As one of the most iconic bridges in the UK, the Tyne Bridge links Newcastle Upon Tyne with Gateshead and the South, and it’s shape is instantly recognisable around the world. Here are some lesser known facts about the iconic bridge;
1. The full name of the structure was New Tyne Bridge, and it was the fourth ‘Tyne Bridge’.
The first 3 three bridges were:
a. The Roman bridge (Pons Aelius), built around 122AD
b. The medieval bridge, built around 1179
c. The Georgian Bridge of 1781 – which was situated where the Swing Bridge sits today
2. The new bridge was built during the deep recession of the 1920s as a way to keep the skills of the shipbuilders alive whilst there was no shipbuilding taking place on the Tyne. Due to this, the bridge itself was actually built using ship building techniques with rivets and panels which were welded together.
3. The bridge was designed by Mott, Hay and Anderson who based their design on the Sydney Harbour Bridge, there is often confusion about whether the Tyne Bridge was the model for the Sydney Harbour Bridge when in fact it was the other way round.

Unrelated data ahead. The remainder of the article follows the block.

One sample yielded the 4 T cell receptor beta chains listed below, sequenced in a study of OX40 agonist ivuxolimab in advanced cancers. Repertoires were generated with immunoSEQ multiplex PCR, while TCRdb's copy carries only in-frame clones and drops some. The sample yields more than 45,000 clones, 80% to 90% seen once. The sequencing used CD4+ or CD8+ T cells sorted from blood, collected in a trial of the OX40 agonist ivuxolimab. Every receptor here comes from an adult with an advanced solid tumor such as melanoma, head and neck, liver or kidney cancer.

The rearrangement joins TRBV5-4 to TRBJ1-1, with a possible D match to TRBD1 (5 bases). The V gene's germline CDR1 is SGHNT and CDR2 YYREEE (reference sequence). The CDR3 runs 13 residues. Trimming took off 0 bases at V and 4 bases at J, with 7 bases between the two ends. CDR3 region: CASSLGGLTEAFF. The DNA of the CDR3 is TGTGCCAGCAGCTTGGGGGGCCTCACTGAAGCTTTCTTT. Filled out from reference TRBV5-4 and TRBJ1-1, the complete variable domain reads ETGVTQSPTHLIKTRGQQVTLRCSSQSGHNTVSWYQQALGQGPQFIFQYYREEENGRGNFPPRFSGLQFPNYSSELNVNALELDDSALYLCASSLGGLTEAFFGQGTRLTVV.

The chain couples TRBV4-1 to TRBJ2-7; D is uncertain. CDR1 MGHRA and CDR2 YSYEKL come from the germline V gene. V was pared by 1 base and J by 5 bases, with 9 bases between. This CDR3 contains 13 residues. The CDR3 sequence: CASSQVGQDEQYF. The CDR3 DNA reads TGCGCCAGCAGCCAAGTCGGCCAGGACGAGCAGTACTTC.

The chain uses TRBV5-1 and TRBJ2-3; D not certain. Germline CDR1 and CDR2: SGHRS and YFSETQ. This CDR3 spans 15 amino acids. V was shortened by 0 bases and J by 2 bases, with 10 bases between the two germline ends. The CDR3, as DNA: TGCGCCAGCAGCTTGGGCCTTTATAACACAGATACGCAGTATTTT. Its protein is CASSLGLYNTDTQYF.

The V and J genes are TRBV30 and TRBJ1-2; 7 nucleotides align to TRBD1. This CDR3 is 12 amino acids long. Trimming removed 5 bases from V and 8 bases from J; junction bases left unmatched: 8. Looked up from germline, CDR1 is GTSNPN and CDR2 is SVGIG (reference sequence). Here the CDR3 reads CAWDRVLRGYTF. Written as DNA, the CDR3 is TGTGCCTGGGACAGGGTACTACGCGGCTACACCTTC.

4. Only one person died during the construction of the bridge despite the perilous nature of bridge construction.
5. The Tyne Bridge is 59 metres high and is a 7112-tonne steel and granite structure.
6. The bridge was originally painted green with special paint made by J. Dampney Co. of Gateshead. The same colours were used to re-paint the bridge in 2000.
7. The towers were built of Cornish granite and were designed as warehouses with five storeys. Passenger and goods lifts were built into the towers to provide access to the Quayside. Although not open to the public these are still operation today.